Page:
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Discussion Starter · #4 ·
From Rail Journal:

http://www.railjournal.com/index.ph...-and-commuter-rail-expansion.html?channel=535

Nashville transit plan proposes LRT and commuter rail expansion
Thursday, August 18, 2016



PROPOSALS for a 74km light rail network and a second commuter rail line for Nashville have been included in a 25-year transit strategy for the region, which was presented to the boards of Nashville Metropoitan Transit Authority (NMTA) and Regional Transportation Authority of Middle Tennessee (RTA) on August 17 following 16 months of public consultation

Public feedback will now be sought on the recommendations of the nMotion plan before approval by the boards of the two authorities next month

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From Metro Report

http://www.metro-report.com/news/ne...w/view/nashville-transport-plan-unveiled.html

Nashville transport plan unveiled
18 Oct 2017



USA: Nashville Mayor Megan Barry announced a transport plan on October 17 that would include construction of a light rail network in the city.

Let’s Move Nashville: Metro’s Transportation Solution will be put to a ballot in May 2018. If approved, the $5·2bn scheme would be funded from sources including proposed tax increases

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PRESIDENT OF SPACE
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"Make no small plans, for they have no magic to stir men's blood".

I hope they prioritize LRT. The existing commuter rail line only moves a few hundred people daily. It's barely worth keeping so much as expanding.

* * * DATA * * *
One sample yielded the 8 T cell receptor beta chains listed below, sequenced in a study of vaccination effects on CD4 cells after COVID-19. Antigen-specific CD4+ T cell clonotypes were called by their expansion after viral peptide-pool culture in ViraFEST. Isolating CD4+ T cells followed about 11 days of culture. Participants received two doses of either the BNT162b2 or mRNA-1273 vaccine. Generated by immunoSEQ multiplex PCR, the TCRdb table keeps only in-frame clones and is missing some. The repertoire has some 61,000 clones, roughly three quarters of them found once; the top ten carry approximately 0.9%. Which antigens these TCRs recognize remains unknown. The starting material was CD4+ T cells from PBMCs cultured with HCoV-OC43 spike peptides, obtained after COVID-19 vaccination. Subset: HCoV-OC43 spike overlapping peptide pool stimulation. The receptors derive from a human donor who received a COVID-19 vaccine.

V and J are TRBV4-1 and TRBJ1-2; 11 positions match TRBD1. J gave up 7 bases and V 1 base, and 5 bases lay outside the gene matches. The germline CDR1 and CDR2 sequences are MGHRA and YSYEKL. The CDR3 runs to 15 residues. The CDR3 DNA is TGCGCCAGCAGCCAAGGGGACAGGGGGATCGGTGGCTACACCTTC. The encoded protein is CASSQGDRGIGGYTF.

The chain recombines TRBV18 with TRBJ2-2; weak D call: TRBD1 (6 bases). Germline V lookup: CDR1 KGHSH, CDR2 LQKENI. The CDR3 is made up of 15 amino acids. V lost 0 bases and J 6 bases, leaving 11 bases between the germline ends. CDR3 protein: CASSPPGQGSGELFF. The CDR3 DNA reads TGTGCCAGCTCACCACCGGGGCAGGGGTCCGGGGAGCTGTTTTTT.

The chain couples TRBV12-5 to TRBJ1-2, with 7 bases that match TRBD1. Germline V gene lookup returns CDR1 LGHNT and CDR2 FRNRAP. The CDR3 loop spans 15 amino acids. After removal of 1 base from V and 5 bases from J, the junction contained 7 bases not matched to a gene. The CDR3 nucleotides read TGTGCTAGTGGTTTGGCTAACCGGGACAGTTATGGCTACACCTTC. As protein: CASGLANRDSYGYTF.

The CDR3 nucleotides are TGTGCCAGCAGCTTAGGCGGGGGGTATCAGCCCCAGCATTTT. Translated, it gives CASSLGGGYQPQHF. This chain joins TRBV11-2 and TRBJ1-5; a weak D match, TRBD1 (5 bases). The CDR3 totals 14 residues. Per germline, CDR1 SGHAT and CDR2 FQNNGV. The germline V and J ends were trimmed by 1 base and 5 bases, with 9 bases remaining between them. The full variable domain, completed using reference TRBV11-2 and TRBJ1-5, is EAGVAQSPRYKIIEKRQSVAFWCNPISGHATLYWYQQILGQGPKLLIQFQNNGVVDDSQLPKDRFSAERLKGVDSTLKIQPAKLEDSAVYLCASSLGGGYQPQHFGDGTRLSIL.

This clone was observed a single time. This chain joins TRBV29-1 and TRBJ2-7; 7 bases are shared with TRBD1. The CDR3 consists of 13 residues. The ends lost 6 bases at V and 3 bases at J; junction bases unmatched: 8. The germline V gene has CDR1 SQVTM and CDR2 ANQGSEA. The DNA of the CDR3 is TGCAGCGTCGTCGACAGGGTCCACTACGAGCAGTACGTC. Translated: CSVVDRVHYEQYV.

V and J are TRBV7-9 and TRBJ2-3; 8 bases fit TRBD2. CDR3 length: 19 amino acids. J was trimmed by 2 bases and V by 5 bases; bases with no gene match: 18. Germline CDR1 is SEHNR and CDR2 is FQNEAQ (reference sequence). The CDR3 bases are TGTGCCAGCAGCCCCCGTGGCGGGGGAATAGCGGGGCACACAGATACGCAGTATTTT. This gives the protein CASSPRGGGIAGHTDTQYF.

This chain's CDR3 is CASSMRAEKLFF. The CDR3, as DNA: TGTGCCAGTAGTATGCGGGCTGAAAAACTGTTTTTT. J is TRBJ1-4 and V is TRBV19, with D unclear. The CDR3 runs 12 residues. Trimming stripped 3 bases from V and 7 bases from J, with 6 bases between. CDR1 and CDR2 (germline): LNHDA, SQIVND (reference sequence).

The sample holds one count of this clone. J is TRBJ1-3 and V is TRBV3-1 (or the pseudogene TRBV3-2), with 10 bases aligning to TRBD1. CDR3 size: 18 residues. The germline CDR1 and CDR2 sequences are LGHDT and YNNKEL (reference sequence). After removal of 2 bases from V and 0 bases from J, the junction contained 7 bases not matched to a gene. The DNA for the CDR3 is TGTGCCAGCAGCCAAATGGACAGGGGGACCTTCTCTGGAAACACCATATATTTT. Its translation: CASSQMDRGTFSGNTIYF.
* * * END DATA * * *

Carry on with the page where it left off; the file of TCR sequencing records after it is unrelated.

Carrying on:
But an underground light rail system under the city's core with frequent service to densely populating neighborhoods in a city that's growing rapidly both up and out seems like a good idea.

$6 billion is a lot, but I think that's a consequence of it being expensive to build stuff in this country rather than this being a wasteful plan. 15 years ago light rail lines cost a few hundred million, then the prices have inflated ever since.
 

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This kind of total politicisation of public transport investment just shouldn’t occur. This kind of thing really colours the political process in the US very negatively. There seems to rarely be consensus on any issues - something that is necessary to form long-term plans.

I get the historical reasons why things have evolved that way, but a more technocratic civil-servant led way of doing things (what I’m used to) seems much much less messy. Saying that is like pis**ng in the wind I suppose.
 

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This kind of total politicisation of public transport investment just shouldn’t occur. This kind of thing really colours the political process in the US very negatively. There seems to rarely be consensus on any issues - something that is necessary to form long-term plans.

I get the historical reasons why things have evolved that way, but a more technocratic civil-servant led way of doing things (what I’m used to) seems much much less messy. Saying that is like pis**ng in the wind I suppose.
I agree, but It's Nashville so it will most likely get rejected. The plan looks great and its probably what the city needs to grow, but my guess is residents will make the worst possible decision and complain about traffic 30 years later.

America is a 3rd world country when it comes to urban planning of any kind.
 

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Panache
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I agree, but It's Nashville so it will most likely get rejected. The plan looks great and its probably what the city needs to grow, but my guess is residents will make the worst possible decision and complain about traffic 30 years later.